Topeka High School mathematics teacher Inshin Kim recently found out she has earned the highest credential available to American educators as a National board Certified Teacher through the National Board for Professional Teaching Standards (NBPTs).
During the 2012-2013 school year, Ms. Kim was among about two dozen teachers from across the state who went through the challenging process of becoming National Board Certified Teachers. Less than 400 teachers in Kansas have attained this certification. “This process of board certification is similar to how a doctor becomes certified in a special area,” said Alvin Peters, director of Emporia State University’s program, which assists teachers working toward national certification. And, “this is voluntary- no state, school district, or program requires they go through this process. Teachers must submit extensive documentation of their instruction, including videos of their students at work in the classroom,” he added. The accomplishment of national board certification benefits the teachers, the schools they work in, and studies have shown that NBCTs improve student learning.
In addition to attaining her national board certification, Ms. Kim has also dedicated herself to the teaching profession. One of her student’s parents writes of Inshin, “Ms. Kim has a clear mastery of her content and she explains the material in an understandable way. Most importantly, Ms. Kim demonstrates in her attitude that she cares about her students and wants them to succeed. She treats them with respect, yet challenges them to push themselves. She makes herself available constantly to help students, both before and after school hours. She is warm, friendly and encouraging. Her enthusiasm is infectious!”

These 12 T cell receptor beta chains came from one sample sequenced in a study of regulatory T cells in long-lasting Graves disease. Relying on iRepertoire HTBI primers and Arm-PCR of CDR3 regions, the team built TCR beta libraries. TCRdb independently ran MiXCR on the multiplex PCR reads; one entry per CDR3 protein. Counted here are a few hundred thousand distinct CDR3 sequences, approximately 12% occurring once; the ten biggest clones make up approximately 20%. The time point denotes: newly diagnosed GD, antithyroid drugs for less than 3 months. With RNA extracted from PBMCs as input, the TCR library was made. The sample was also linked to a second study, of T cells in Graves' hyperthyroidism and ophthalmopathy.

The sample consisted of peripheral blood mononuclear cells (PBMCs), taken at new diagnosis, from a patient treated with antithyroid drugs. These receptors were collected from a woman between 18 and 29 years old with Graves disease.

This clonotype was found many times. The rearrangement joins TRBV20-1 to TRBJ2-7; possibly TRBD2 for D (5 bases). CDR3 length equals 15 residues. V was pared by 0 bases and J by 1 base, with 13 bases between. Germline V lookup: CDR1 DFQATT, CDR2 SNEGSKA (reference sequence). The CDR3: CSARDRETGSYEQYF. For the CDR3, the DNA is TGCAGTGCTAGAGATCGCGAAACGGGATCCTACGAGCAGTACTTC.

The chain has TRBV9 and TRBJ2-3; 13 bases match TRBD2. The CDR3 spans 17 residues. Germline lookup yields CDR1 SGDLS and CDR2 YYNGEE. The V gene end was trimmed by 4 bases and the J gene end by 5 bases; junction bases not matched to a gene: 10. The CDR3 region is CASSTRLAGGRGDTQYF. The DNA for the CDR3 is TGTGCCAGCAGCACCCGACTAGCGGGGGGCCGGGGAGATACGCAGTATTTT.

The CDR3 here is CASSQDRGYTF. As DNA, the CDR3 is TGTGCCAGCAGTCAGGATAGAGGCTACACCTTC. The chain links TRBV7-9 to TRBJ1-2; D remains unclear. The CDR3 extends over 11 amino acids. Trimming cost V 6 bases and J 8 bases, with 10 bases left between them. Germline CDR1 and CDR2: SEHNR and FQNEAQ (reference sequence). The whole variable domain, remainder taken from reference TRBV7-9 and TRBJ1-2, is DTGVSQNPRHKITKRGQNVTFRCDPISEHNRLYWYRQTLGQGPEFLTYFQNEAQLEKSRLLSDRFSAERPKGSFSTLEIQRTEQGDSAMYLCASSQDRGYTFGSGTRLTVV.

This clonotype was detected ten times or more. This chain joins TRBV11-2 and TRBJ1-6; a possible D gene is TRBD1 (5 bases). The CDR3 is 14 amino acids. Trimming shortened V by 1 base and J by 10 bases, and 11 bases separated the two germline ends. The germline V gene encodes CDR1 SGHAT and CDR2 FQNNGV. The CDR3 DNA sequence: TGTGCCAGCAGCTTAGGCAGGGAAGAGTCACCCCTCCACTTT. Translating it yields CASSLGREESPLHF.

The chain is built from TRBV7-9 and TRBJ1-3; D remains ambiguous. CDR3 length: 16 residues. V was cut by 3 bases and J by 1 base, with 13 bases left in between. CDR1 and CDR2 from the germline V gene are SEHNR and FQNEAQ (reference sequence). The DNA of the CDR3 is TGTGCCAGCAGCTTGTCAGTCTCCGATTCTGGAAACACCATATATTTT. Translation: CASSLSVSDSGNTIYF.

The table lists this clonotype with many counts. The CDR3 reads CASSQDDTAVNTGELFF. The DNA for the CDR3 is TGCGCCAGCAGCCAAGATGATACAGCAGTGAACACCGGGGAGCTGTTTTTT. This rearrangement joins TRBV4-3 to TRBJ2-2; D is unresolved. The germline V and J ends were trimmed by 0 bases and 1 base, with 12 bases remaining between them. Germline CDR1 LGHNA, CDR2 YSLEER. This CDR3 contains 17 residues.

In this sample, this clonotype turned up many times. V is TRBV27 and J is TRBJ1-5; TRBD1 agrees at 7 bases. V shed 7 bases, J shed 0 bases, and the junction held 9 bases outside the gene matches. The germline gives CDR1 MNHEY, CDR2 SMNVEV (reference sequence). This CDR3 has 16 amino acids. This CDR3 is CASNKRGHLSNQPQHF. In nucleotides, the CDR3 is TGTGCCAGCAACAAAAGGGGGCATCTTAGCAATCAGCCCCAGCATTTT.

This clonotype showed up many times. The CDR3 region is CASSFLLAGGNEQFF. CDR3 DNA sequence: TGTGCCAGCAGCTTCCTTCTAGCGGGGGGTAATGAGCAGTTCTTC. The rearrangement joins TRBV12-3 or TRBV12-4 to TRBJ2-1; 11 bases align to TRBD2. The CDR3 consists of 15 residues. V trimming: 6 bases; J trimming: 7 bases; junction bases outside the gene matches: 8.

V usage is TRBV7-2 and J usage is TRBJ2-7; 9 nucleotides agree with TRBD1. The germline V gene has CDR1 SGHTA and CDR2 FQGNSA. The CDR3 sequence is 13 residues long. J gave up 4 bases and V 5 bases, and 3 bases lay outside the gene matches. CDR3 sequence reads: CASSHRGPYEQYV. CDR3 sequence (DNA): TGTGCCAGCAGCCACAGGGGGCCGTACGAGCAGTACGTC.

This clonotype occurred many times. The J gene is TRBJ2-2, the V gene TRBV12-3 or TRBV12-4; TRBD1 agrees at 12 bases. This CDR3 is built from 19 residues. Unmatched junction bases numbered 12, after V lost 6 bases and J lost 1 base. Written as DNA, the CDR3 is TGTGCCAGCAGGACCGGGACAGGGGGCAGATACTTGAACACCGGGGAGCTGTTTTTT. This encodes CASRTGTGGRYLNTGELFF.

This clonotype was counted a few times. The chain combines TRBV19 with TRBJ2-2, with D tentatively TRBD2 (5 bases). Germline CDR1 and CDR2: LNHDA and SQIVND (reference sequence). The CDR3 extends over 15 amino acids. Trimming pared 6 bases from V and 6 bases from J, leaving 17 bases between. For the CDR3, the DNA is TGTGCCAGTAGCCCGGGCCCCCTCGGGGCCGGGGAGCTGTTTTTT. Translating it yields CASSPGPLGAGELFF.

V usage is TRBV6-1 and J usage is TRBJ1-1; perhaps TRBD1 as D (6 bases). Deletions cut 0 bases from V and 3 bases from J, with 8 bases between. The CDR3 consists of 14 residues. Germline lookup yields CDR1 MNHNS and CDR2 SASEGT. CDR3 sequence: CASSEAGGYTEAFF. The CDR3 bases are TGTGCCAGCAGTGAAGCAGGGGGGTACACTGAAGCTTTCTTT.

Ms. Kim earned her certification in Adolescence and Young Adulthood: Mathematics, and teaches algebra II and pre-calculus at Topeka High School. Paul Gronquist, who also teaches at Topeka High, has his National Board Certification as well; he is a social studies teacher. At State Street Elementary, 5th grade teacher Kari Ritter also holds her National Board Certificate.